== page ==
Name: Simon De La Rosa
DOB: May 11, 1993
Repertoire. Fastball, Curveball/Slider, Changeup.
Fastball. De La Rosa has a true plus fastball in almost every sense of the term outside of command. Not only does his four-seam fastball sit comfortably in the 92-95 mph range as a starting pitcher and top out at 97 mph with relative ease but it also shows great movement too, getting a lot of late life explosion and natural running action. It's both a huge benefit and a detriment though; hitters have an extremely hard time barreling it up but he also has a hard time commanding it inside the strike zone. His ease of motion also generates a lot of deception as well and the prevailing thought within the scouting community is that his average velocity could bump up even higher should he pitch in shorter one-inning stints if the Yankees ever decided to go that route.
Other Pitches. De La Rosa's breaking ball is also a Major League plus pitch even though it technically can't be labeled as either a curveball or a slider. It has the desired dropping action of a power curveball but also shows late lateral break too in true slider fashion. More of a 'slurve', it sits mostly in the 81-84 mph range and it serves as a big-time strikeout pitch. His slower trajectory through the lower minor league levels has been mostly due to his rather slower developing changeup. It's merely an average pitch, one that he can throw for strikes and slow batters' bats down with, but it doesn't have the movement his other pitches have. It lacks any real depth or fade, and acts more like a straight changeup. It's more of a 'keep them honest' pitch than anything at this point but considering how much his other pitches move the hope is that over time his changeup will improve movement-wise as well.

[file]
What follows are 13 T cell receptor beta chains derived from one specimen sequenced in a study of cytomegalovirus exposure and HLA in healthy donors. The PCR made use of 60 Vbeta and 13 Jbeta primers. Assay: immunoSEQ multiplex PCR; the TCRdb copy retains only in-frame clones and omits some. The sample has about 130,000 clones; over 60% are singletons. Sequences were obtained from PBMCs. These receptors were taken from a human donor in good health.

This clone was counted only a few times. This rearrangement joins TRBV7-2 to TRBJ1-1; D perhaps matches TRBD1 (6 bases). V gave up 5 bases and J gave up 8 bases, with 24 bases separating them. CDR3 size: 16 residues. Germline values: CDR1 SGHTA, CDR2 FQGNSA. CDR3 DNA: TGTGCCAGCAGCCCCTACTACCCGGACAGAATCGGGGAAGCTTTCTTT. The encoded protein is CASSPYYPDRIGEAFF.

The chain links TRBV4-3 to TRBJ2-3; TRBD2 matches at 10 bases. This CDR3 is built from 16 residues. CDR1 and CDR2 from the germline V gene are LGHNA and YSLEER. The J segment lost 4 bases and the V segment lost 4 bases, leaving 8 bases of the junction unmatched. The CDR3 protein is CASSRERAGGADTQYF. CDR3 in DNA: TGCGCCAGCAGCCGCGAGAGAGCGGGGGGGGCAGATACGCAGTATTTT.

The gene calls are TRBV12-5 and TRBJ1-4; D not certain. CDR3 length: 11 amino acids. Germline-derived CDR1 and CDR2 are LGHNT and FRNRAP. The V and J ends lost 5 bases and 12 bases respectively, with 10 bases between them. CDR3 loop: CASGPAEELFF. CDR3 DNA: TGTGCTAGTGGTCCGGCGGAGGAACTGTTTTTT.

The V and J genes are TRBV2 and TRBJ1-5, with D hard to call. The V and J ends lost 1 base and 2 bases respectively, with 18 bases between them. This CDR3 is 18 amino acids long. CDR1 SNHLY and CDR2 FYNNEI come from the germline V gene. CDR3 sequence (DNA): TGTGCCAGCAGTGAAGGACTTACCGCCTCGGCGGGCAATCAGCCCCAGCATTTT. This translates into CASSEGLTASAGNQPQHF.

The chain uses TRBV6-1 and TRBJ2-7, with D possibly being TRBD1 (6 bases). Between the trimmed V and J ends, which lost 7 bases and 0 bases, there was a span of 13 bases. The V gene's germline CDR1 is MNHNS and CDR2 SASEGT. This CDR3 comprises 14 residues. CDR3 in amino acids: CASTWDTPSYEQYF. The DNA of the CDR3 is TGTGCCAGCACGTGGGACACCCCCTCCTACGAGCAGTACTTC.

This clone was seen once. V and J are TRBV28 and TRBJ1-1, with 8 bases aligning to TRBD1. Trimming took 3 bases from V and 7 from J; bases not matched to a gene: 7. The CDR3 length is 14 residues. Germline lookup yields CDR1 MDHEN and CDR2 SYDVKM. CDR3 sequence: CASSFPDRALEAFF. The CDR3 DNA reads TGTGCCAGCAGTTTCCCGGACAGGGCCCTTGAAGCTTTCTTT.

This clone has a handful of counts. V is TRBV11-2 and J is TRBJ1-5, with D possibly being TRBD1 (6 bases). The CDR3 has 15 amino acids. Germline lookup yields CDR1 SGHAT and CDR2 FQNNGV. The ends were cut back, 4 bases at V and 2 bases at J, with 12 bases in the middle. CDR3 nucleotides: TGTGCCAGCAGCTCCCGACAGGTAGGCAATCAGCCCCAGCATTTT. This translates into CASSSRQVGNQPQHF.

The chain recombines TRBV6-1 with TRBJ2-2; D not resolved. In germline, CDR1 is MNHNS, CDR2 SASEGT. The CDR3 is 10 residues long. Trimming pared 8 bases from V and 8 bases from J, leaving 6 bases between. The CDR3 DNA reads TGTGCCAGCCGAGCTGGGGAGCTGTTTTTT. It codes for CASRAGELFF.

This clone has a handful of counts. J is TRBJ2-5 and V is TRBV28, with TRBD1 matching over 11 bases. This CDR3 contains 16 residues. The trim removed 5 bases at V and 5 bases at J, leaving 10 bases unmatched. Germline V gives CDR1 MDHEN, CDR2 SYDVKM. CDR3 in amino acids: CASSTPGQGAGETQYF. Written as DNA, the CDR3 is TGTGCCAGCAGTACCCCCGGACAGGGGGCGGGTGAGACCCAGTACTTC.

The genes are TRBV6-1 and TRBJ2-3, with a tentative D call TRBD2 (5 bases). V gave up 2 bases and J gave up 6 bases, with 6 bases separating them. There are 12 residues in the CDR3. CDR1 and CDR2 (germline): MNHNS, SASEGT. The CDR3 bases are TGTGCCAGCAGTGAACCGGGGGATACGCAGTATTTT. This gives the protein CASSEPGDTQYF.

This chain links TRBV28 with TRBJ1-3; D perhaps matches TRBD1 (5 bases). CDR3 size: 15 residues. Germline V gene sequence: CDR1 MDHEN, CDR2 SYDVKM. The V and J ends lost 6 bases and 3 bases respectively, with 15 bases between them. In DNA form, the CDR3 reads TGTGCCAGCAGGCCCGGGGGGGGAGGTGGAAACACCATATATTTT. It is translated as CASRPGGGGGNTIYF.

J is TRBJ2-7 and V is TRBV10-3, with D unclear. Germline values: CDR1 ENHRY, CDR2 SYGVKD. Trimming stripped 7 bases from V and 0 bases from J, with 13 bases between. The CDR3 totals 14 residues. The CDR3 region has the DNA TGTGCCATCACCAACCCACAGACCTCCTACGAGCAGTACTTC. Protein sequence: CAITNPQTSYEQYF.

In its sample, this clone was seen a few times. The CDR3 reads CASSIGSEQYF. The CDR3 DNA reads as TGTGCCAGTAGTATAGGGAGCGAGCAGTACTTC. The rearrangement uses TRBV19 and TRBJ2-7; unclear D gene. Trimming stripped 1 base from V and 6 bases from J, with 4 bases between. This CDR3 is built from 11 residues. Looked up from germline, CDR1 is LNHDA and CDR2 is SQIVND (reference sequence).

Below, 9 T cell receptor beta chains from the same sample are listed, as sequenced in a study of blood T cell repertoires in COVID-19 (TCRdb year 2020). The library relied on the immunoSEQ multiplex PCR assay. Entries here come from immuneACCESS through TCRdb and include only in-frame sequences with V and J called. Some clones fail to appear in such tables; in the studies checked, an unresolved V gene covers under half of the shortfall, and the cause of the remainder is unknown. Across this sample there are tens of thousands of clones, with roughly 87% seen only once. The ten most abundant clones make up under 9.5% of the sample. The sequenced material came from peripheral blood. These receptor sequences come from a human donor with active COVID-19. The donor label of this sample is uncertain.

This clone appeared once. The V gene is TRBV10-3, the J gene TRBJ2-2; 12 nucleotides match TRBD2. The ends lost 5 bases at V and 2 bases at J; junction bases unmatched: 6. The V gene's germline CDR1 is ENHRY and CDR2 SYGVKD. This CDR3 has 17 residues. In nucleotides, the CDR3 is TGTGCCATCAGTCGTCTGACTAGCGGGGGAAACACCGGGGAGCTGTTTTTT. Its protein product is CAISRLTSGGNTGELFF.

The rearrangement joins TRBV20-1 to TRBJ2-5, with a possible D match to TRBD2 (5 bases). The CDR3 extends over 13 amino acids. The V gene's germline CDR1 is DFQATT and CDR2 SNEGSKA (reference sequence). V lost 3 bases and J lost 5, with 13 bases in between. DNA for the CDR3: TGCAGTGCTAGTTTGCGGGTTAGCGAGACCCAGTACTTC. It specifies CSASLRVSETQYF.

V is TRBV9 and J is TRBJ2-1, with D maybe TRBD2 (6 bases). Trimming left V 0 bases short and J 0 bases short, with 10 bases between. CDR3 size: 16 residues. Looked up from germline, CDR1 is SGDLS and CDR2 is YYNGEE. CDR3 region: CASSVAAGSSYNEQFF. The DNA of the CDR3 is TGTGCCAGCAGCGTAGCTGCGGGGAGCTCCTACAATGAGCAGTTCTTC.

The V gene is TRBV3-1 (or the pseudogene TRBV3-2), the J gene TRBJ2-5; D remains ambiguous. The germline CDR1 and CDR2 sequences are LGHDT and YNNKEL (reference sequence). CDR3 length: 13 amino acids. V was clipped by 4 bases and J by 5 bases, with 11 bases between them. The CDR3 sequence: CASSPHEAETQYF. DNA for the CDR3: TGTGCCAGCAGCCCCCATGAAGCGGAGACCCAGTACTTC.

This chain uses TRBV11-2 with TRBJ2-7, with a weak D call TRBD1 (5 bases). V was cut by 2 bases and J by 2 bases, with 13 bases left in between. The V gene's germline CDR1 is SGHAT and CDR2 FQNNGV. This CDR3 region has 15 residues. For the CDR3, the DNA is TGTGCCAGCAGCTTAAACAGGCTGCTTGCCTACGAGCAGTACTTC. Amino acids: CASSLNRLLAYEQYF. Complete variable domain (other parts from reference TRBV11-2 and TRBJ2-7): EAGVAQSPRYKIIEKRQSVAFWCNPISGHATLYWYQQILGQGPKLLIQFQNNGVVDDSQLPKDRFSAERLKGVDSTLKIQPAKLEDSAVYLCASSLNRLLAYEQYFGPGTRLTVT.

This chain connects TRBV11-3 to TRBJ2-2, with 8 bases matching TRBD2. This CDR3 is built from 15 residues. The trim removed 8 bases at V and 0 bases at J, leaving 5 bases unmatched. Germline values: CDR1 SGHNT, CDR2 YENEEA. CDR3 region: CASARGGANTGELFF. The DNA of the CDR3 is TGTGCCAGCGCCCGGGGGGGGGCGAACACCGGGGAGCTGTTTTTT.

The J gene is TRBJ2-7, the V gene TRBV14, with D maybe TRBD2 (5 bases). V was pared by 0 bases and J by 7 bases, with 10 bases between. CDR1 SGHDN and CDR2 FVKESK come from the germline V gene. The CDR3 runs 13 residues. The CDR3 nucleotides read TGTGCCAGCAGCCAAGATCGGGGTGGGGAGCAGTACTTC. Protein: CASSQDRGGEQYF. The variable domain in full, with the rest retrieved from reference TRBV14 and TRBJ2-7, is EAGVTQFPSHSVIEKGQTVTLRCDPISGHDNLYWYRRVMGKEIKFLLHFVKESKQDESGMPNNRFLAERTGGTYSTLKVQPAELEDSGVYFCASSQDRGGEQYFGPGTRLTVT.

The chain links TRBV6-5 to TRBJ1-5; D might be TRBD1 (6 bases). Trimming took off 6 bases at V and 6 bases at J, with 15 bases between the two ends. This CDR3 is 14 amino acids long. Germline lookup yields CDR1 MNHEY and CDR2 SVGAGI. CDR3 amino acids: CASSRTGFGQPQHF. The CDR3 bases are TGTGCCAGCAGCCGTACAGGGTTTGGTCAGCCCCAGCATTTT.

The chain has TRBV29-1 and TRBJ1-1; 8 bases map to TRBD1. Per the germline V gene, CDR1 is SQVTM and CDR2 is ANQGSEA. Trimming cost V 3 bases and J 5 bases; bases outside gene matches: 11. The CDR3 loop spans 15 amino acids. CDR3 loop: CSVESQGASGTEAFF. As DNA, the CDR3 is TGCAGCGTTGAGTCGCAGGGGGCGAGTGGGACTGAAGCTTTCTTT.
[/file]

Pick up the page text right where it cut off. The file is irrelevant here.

Pitching. De La Rosa is all about power and athleticism on the mound. Physically he has all the desired traits of a burgeoning big league pitcher, including rather advanced mechanics for somebody with so little experience on the mound. However, mentally he still has some growing up to do despite his older age. He can get rattled a little too often when calls don't go his way and counts have a tendency to spiral out of control as a result when he tries to be too fine with his control. A true rhythm pitcher, however, when he's on control-wise he is really on. He runs a little too hot in cold in that regard and therefore lacks the desired consistency needed to tap his true potential. He fields his position quite well though due to his innate agility and athleticism.
Projection. Physically De La Rosa has everything nearly in place to have the ceiling of a potential big league middle of the rotation staring pitcher or higher; size, strength, durability, endurance, and a three-pitch big league arsenal, two of which are real wipeout pitches. Further improving his changeup's movement would go a long towards tapping that potential but even more so would be improving his rather average at best command. He has the top-shelf stuff to put away batters and get himself out of jams but he can also puts himself into those unnecessary jams himself with some really bad walks. Trusting his stuff more, throwing more strikes, and limiting the walks would help take his game to the next level. The Yankees seem intent on leaving him in the starting rotation because of his immense ceiling but the soon to be 23-year old also has to start moving a bit quicker too. Given his shortcomings command-wise and with the changeup he still best projects as a power reliever long-term, showing real setup or closing type potential, and it's a role in which he could move quickly doing.
ETA. 2018. De La Rosa is finally ready to tackle the long-season leagues and he seems destined to open up in low-A Charleston's starting rotation in 2016. He's going to be Rule 5 Draft eligible fairly soon though so at some point the Yankees are going to have to get aggressive promoting him, hence the rather quick big league ETA listed here.